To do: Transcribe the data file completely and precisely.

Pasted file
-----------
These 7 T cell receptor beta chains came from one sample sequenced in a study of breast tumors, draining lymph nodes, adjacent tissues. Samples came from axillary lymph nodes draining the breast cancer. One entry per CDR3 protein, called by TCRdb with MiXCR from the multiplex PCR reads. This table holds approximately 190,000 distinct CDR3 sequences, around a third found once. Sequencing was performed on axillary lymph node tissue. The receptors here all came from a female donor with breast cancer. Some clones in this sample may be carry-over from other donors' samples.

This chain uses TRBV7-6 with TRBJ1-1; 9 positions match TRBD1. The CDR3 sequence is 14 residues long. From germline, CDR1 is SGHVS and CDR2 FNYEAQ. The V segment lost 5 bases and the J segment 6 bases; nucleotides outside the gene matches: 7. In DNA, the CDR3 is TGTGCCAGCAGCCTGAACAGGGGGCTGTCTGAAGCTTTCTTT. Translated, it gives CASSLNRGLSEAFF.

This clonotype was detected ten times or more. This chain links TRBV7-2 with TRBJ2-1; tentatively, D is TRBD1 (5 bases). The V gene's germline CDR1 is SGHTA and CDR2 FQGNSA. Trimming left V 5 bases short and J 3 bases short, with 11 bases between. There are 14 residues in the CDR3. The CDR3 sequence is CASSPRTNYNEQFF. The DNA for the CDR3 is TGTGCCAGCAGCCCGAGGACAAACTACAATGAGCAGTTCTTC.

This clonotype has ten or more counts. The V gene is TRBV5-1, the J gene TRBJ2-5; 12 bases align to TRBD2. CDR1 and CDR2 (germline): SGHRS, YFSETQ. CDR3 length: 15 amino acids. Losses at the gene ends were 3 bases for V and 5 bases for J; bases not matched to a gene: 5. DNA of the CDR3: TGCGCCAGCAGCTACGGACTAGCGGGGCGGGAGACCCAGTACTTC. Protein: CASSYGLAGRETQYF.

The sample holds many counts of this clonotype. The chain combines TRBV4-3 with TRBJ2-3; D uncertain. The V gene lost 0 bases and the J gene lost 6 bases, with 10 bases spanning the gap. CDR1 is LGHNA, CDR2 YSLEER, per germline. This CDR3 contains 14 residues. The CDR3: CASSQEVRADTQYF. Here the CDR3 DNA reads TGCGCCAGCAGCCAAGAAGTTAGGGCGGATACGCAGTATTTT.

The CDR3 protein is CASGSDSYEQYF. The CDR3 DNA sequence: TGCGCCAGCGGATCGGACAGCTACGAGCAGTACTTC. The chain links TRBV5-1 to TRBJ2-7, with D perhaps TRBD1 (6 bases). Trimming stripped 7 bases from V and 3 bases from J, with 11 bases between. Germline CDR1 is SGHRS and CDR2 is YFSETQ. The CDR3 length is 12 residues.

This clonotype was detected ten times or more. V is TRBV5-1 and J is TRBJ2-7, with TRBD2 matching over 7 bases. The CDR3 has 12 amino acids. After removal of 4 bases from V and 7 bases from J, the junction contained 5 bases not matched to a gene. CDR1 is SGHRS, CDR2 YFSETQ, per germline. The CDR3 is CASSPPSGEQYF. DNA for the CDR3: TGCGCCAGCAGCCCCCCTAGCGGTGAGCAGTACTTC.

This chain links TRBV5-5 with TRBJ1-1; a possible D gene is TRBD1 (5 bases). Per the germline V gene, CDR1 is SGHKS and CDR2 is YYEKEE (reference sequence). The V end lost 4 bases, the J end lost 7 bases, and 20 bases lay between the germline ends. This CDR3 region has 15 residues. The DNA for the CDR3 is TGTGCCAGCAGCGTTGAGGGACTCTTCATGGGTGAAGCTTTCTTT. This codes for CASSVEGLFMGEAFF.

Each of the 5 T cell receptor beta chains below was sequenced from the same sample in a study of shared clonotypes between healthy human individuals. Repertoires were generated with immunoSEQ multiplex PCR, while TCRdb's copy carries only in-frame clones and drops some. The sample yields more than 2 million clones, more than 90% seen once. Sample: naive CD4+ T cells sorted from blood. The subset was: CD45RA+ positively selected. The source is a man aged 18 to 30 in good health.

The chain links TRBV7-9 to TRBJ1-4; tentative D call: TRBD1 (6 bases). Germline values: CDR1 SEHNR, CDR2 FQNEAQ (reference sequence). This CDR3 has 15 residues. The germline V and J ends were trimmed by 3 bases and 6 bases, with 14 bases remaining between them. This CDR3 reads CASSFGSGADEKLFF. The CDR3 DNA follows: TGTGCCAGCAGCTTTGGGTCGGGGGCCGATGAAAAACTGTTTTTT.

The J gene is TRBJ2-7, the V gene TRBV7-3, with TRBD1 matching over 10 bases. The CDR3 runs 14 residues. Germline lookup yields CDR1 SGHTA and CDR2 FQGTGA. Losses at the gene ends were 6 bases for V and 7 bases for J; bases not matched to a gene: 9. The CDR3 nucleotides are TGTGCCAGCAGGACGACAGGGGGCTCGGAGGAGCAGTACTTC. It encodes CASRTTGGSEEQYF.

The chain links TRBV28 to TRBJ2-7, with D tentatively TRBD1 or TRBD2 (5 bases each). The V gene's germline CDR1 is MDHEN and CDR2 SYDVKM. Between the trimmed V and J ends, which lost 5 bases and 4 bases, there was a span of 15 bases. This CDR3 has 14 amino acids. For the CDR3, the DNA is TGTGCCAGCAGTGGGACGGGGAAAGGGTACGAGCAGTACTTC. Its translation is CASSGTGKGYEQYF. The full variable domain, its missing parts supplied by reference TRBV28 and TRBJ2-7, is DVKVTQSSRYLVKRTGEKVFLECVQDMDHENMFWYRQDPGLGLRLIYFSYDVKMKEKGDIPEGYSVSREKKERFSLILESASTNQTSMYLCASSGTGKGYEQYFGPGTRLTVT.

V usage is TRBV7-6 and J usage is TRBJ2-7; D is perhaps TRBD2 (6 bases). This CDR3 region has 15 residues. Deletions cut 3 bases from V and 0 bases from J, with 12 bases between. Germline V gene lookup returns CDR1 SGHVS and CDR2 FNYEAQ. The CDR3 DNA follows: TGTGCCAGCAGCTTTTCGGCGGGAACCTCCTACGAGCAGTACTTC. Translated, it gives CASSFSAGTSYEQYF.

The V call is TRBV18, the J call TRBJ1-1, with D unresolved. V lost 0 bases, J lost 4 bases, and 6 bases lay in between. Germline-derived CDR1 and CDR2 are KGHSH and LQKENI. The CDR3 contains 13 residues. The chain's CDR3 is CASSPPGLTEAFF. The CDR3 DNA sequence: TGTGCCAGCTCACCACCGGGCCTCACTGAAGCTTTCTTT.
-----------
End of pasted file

These 7 T cell receptor beta chains came from one sample sequenced in a study of breast tumors, draining lymph nodes, adjacent tissues. Samples came from axillary lymph nodes draining the breast cancer. One entry per CDR3 protein, called by TCRdb with MiXCR from the multiplex PCR reads. This table holds approximately 190,000 distinct CDR3 sequences, around a third found once. Sequencing was performed on axillary lymph node tissue. The receptors here all came from a female donor with breast cancer. Some clones in this sample may be carry-over from other donors' samples.

This chain uses TRBV7-6 with TRBJ1-1; 9 positions match TRBD1. The CDR3 sequence is 14 residues long. From germline, CDR1 is SGHVS and CDR2 FNYEAQ. The V segment lost 5 bases and the J segment 6 bases; nucleotides outside the gene matches: 7. In DNA, the CDR3 is TGTGCCAGCAGCCTGAACAGGGGGCTGTCTGAAGCTTTCTTT. Translated, it gives CASSLNRGLSEAFF.

This clonotype was detected ten times or more. This chain links TRBV7-2 with TRBJ2-1; tentatively, D is TRBD1 (5 bases). The V gene's germline CDR1 is SGHTA and CDR2 FQGNSA. Trimming left V 5 bases short and J 3 bases short, with 11 bases between. There are 14 residues in the CDR3. The CDR3 sequence is CASSPRTNYNEQFF. The DNA for the CDR3 is TGTGCCAGCAGCCCGAGGACAAACTACAATGAGCAGTTCTTC.

This clonotype has ten or more counts. The V gene is TRBV5-1, the J gene TRBJ2-5; 12 bases align to TRBD2. CDR1 and CDR2 (germline): SGHRS, YFSETQ. CDR3 length: 15 amino acids. Losses at the gene ends were 3 bases for V and 5 bases for J; bases not matched to a gene: 5. DNA of the CDR3: TGCGCCAGCAGCTACGGACTAGCGGGGCGGGAGACCCAGTACTTC. Protein: CASSYGLAGRETQYF.

The sample holds many counts of this clonotype. The chain combines TRBV4-3 with TRBJ2-3; D uncertain. The V gene lost 0 bases and the J gene lost 6 bases, with 10 bases spanning the gap. CDR1 is LGHNA, CDR2 YSLEER, per germline. This CDR3 contains 14 residues. The CDR3: CASSQEVRADTQYF. Here the CDR3 DNA reads TGCGCCAGCAGCCAAGAAGTTAGGGCGGATACGCAGTATTTT.

The CDR3 protein is CASGSDSYEQYF. The CDR3 DNA sequence: TGCGCCAGCGGATCGGACAGCTACGAGCAGTACTTC. The chain links TRBV5-1 to TRBJ2-7, with D perhaps TRBD1 (6 bases). Trimming stripped 7 bases from V and 3 bases from J, with 11 bases between. Germline CDR1 is SGHRS and CDR2 is YFSETQ. The CDR3 length is 12 residues.

This clonotype was detected ten times or more. V is TRBV5-1 and J is TRBJ2-7, with TRBD2 matching over 7 bases. The CDR3 has 12 amino acids. After removal of 4 bases from V and 7 bases from J, the junction contained 5 bases not matched to a gene. CDR1 is SGHRS, CDR2 YFSETQ, per germline. The CDR3 is CASSPPSGEQYF. DNA for the CDR3: TGCGCCAGCAGCCCCCCTAGCGGTGAGCAGTACTTC.

This chain links TRBV5-5 with TRBJ1-1; a possible D gene is TRBD1 (5 bases). Per the germline V gene, CDR1 is SGHKS and CDR2 is YYEKEE (reference sequence). The V end lost 4 bases, the J end lost 7 bases, and 20 bases lay between the germline ends. This CDR3 region has 15 residues. The DNA for the CDR3 is TGTGCCAGCAGCGTTGAGGGACTCTTCATGGGTGAAGCTTTCTTT. This codes for CASSVEGLFMGEAFF.

Each of the 5 T cell receptor beta chains below was sequenced from the same sample in a study of shared clonotypes between healthy human individuals. Repertoires were generated with immunoSEQ multiplex PCR, while TCRdb's copy carries only in-frame clones and drops some. The sample yields more than 2 million clones, more than 90% seen once. Sample: naive CD4+ T cells sorted from blood. The subset was: CD45RA+ positively selected. The source is a man aged 18 to 30 in good health.

The chain links TRBV7-9 to TRBJ1-4; tentative D call: TRBD1 (6 bases). Germline values: CDR1 SEHNR, CDR2 FQNEAQ (reference sequence). This CDR3 has 15 residues. The germline V and J ends were trimmed by 3 bases and 6 bases, with 14 bases remaining between them. This CDR3 reads CASSFGSGADEKLFF. The CDR3 DNA follows: TGTGCCAGCAGCTTTGGGTCGGGGGCCGATGAAAAACTGTTTTTT.

The J gene is TRBJ2-7, the V gene TRBV7-3, with TRBD1 matching over 10 bases. The CDR3 runs 14 residues. Germline lookup yields CDR1 SGHTA and CDR2 FQGTGA. Losses at the gene ends were 6 bases for V and 7 bases for J; bases not matched to a gene: 9. The CDR3 nucleotides are TGTGCCAGCAGGACGACAGGGGGCTCGGAGGAGCAGTACTTC. It encodes CASRTTGGSEEQYF.

The chain links TRBV28 to TRBJ2-7, with D tentatively TRBD1 or TRBD2 (5 bases each). The V gene's germline CDR1 is MDHEN and CDR2 SYDVKM. Between the trimmed V and J ends, which lost 5 bases and 4 bases, there was a span of 15 bases. This CDR3 has 14 amino acids. For the CDR3, the DNA is TGTGCCAGCAGTGGGACGGGGAAAGGGTACGAGCAGTACTTC. Its translation is CASSGTGKGYEQYF. The full variable domain, its missing parts supplied by reference TRBV28 and TRBJ2-7, is DVKVTQSSRYLVKRTGEKVFLECVQDMDHENMFWYRQDPGLGLRLIYFSYDVKMKEKGDIPEGYSVSREKKERFSLILESASTNQTSMYLCASSGTGKGYEQYFGPGTRLTVT.

V usage is TRBV7-6 and J usage is TRBJ2-7; D is perhaps TRBD2 (6 bases). This CDR3 region has 15 residues. Deletions cut 3 bases from V and 0 bases from J, with 12 bases between. Germline V gene lookup returns CDR1 SGHVS and CDR2 FNYEAQ. The CDR3 DNA follows: TGTGCCAGCAGCTTTTCGGCGGGAACCTCCTACGAGCAGTACTTC. Translated, it gives CASSFSAGTSYEQYF.

The V call is TRBV18, the J call TRBJ1-1, with D unresolved. V lost 0 bases, J lost 4 bases, and 6 bases lay in between. Germline-derived CDR1 and CDR2 are KGHSH and LQKENI. The CDR3 contains 13 residues. The chain's CDR3 is CASSPPGLTEAFF. The CDR3 DNA sequence: TGTGCCAGCTCACCACCGGGCCTCACTGAAGCTTTCTTT.